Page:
Otaku USA Magazine
Guardian Heroes (XBLA)

Guardian Heroes, just about the last Treasure game without a retro remake, is finally on Xbox Live Arcade. With its release I figure we’re pretty much done with companies selling our nostalgia back to us. Shut off the Virtual Console (it was limping along anyway), close down the PSN. Aside from a conspicuously absent port of Chu-Chu Rocket, we’ve got everything we need.

In a time before anyone put the words “RPG” and “Elements” together, this game was doing it. Nominally, it’s a brawler, but it’s also sort of an adventure, and it’s sprinkled with character progression morsels. Guardian Heroes has it all. A selection of characters made of anime/D&D hybrids fight their way through castles and swamps and the lairs of underground demons using brute force and mystical techniques. We have a fighter and a wizard and a cleric. Ginjiro, the purple-haired ninja, doesn’t really fit a classic D&D mold, but it’s okay. His down-down-attack move launches him into an explosive frenzy that electrocutes all nearby enemies (and often his friends too), so we let him slide.

Down-down-attack? Indeed: in addition to the leveling up and the multiple secret paths, Guardian Heroes features a fighting game-style combo system where quarter circle motions send your character rampaging across half the screen, scooping enemies up with a blazing sword. And for those who never really grokked a Street Fighter or Mortal Kombat, button mashing will produce enough in the way of cool results to keep you satisfied. Repeated forward taps while playing Ginjiro cause a lightning-quick teleport or a Ninja Gaiden-style guillotine throw. Even Nicole, the cleric whose character traits are summed up as ‘girl’ and ‘clumsy’, requires only two button presses to unleash a devastating pillar of light. This deadly and explosive maneuver almost makes up for her embarrassing dashing technique where she trips herself and hurtles into the ground face-first in a spastic fashion that inexplicably damages oncoming enemies.

And for once, the clumsy girl is kind of endearing instead of feeling like half-assed sexism. It helps that her repulsion and healing magics are some of the best spells in the game. It also helps that the standard of animation in Guardian Heroes is better than just about every other sprite-based game ever. That’s why we’re not bothered when Nicole falls flat on her face, because it’s one in two dozen excruciatingly detailed sequences for her character alone, many of which have her careening through the air, expending more frames of animation on firing magical sparkles out of her hands than the animators of Dragon Ball Z used on an entire episode. These days, in high definition, the characters are a little blocky around the edges, but it’s a reasonable price for seeing the pinnacle of Treasure’s craft. And this is not treatment reserved solely for the main characters. Each enemy defeated in the main game can be placed into a battle arena, where even the lowly civilians have slavishly animated walk cycles.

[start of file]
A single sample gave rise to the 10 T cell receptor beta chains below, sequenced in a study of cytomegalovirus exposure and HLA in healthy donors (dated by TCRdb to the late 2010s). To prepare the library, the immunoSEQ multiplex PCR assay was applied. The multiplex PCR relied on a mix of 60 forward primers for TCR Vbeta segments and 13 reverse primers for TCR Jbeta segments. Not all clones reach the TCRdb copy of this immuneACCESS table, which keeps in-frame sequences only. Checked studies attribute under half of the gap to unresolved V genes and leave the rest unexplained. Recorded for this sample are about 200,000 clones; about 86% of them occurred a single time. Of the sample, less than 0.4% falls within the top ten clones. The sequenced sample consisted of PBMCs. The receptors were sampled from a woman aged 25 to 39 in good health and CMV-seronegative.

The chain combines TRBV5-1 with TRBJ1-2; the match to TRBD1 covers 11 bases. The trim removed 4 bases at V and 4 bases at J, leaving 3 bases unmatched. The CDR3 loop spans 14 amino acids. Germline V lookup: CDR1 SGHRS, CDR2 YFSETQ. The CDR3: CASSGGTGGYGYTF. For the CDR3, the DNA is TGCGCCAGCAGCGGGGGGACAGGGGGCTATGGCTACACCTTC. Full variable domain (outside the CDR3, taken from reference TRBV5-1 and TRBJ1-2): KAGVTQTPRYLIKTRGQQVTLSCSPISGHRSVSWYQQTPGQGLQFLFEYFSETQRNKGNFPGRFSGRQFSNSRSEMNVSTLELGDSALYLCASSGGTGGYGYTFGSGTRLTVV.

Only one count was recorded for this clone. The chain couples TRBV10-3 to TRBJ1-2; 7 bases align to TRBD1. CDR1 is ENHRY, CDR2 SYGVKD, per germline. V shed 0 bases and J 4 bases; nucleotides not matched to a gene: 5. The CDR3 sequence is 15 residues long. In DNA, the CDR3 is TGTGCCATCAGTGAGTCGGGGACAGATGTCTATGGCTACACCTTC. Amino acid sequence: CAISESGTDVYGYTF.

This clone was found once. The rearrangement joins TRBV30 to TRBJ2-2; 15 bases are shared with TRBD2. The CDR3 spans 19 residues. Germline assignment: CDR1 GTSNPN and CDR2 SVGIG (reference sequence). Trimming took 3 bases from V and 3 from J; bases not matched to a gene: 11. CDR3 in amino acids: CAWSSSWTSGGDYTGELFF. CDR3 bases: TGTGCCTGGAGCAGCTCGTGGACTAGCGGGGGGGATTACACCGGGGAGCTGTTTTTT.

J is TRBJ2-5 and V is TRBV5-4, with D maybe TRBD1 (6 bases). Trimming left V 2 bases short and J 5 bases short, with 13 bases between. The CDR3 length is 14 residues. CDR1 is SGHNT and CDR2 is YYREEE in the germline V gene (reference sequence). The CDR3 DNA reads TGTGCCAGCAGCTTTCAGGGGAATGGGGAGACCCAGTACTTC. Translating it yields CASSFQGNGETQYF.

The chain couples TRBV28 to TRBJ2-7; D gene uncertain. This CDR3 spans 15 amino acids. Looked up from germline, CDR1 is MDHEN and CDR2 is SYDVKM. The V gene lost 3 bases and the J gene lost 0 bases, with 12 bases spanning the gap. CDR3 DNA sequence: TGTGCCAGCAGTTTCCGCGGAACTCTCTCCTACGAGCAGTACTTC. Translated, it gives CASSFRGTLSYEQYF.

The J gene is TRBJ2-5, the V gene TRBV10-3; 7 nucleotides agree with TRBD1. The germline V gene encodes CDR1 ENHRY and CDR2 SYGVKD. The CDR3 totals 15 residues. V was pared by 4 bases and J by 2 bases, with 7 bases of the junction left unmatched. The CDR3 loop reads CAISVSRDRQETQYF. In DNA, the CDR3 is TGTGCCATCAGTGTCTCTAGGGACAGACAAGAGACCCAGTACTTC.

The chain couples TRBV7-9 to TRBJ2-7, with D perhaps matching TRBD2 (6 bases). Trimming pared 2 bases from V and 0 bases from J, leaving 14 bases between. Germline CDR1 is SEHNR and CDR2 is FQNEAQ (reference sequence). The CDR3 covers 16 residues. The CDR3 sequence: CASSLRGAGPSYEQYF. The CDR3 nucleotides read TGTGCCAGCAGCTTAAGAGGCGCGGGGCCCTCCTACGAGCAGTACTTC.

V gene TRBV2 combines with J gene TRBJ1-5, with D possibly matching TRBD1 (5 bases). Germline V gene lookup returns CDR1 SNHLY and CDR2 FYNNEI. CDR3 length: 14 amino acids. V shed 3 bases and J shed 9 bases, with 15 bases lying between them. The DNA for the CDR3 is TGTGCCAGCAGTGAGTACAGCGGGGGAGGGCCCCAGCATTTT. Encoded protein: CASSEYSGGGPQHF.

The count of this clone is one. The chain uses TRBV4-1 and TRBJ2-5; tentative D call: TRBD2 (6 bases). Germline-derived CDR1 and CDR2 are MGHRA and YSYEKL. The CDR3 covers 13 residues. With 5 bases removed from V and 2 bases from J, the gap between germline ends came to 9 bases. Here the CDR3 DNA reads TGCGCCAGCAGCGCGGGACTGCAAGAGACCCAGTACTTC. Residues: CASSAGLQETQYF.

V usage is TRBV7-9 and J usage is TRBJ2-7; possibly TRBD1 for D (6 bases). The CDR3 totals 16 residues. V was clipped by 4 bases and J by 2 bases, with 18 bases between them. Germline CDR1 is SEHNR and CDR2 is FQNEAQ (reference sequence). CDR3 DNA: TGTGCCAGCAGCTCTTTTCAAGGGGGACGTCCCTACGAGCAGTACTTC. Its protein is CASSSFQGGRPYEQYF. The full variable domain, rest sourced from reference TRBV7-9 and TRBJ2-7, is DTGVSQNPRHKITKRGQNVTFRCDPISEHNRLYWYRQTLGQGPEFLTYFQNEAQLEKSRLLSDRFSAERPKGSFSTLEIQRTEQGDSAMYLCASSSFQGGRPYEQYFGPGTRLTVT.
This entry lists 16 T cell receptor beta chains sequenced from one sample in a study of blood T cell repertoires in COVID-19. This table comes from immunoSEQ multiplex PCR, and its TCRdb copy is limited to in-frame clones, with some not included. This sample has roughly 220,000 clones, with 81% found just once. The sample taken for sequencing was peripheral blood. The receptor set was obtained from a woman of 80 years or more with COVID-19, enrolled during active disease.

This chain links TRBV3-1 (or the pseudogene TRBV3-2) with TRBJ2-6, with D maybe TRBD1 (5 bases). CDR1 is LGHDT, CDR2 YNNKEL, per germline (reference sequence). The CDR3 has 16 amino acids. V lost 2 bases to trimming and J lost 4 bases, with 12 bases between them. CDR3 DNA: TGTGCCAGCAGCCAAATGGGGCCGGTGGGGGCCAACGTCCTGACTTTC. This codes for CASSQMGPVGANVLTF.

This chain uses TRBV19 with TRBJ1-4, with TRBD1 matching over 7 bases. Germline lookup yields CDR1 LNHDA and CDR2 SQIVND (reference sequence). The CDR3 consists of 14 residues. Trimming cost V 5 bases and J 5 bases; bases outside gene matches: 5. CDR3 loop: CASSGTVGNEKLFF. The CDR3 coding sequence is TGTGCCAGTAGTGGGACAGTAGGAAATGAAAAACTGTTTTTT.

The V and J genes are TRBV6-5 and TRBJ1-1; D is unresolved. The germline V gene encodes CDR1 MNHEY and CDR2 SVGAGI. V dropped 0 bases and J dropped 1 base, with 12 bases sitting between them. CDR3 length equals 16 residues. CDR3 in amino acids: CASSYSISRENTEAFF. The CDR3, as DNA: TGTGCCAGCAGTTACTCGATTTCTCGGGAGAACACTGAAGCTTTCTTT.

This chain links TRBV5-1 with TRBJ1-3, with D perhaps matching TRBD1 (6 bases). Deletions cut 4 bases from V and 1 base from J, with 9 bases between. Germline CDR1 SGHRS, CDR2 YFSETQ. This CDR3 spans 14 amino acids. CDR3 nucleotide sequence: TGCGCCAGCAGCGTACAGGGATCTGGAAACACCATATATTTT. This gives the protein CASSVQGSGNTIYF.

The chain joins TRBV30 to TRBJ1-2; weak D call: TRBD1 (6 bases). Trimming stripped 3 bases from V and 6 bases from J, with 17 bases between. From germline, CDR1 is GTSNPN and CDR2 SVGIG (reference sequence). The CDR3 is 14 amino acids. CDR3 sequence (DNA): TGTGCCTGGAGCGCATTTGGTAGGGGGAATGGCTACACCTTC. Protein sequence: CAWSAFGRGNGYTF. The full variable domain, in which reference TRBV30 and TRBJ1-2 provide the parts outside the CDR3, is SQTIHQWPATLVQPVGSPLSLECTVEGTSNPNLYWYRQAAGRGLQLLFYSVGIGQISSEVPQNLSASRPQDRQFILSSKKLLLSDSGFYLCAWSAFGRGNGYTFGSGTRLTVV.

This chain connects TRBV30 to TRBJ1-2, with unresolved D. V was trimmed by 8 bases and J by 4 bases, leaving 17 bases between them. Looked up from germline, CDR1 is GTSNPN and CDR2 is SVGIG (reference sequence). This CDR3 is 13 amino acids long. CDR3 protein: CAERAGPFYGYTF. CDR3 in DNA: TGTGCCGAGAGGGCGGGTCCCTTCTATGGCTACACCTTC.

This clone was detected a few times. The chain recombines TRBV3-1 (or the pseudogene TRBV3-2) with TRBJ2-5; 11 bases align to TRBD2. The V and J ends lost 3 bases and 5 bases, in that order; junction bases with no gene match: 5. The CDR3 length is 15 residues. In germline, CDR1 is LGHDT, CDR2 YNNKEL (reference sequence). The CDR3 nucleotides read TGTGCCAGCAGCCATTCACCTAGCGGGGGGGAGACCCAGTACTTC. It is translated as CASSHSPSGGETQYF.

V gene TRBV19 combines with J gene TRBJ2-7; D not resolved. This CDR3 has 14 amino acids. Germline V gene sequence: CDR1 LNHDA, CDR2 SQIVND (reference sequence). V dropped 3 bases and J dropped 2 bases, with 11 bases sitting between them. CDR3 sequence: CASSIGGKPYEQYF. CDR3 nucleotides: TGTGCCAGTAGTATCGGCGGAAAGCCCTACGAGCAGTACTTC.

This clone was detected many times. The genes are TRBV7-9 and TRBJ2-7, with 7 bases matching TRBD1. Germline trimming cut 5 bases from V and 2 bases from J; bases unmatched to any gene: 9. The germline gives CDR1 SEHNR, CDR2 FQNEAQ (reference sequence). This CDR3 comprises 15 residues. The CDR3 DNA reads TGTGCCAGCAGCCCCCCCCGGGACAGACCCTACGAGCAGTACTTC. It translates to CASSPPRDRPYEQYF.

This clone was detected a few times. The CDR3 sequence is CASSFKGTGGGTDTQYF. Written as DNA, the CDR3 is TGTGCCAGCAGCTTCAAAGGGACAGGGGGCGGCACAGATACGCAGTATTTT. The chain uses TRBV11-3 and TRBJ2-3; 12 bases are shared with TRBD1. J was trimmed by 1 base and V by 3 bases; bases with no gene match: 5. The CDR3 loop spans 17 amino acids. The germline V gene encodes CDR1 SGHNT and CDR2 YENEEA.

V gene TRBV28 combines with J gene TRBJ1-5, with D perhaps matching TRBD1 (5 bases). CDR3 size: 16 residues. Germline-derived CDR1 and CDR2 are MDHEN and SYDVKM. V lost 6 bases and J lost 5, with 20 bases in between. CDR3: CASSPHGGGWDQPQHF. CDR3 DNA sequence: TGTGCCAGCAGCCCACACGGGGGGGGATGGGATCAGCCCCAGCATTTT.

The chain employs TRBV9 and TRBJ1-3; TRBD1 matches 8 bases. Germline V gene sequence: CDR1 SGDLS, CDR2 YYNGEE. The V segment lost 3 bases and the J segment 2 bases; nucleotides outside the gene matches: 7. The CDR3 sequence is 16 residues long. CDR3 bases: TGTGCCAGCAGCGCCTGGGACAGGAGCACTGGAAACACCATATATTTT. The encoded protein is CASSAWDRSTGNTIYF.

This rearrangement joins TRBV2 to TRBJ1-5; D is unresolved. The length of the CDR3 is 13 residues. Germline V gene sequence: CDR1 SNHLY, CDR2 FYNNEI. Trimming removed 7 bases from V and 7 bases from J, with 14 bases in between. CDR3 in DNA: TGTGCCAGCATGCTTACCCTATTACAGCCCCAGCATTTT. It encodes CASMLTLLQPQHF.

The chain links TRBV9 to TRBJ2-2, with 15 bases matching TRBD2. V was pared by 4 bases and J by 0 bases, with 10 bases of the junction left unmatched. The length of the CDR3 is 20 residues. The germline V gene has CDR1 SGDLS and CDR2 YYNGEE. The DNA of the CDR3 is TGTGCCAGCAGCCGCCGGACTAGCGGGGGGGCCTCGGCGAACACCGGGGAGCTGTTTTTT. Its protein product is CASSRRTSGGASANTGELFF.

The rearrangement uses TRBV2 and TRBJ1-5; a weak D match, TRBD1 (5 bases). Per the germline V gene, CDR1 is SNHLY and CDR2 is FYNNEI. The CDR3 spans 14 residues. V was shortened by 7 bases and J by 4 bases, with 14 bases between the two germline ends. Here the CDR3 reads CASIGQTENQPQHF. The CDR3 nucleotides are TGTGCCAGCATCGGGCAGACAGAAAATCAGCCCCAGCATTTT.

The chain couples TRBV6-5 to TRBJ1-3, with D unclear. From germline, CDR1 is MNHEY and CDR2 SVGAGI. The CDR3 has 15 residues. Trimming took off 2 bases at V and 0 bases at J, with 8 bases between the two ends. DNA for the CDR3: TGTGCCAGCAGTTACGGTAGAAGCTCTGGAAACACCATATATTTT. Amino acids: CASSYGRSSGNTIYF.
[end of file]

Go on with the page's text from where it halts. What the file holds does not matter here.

Balance in the multiplayer arena is nonexistent, proving that the game’s fighter-style combination moves are mostly for show and not serious competition. However, all is not lost: characters like Nando, a six inch tall rabbit, make for excellent griefing and sometimes it’s nice to sit back and see if five max level computer-controlled villagers can take out a flying, laser-shooting robot. 

(They usually can’t.)

Guardian Heroes doesn’t jibe with what today’s game design holds as sacred. It’s unconcerned with mass market appeal, DLC character skins, or a 6-8 hour campaign. It’s a game that’s simply fun to play. It has  secret paths hiding a magical sword, it has an unlockable girl character who, shockingly, is not prone to pratfalls, it has a giant golden skeleton sidekick who can explode in a blast of nuclear destruction at just about any moment. Everyone loved this game and nobody actually owned it. Now you have a second chance and you don’t even have to leave the house.

For many, this game was the major reason to keep a Sega Saturn around. Well, sleep tight, noble console. It’s been fifteen long years, but Guardian Heroes finally has a home again. 

Publisher: Sega
Developer: Treasure
System: Xbox 360 (XBLA)
Available: Now

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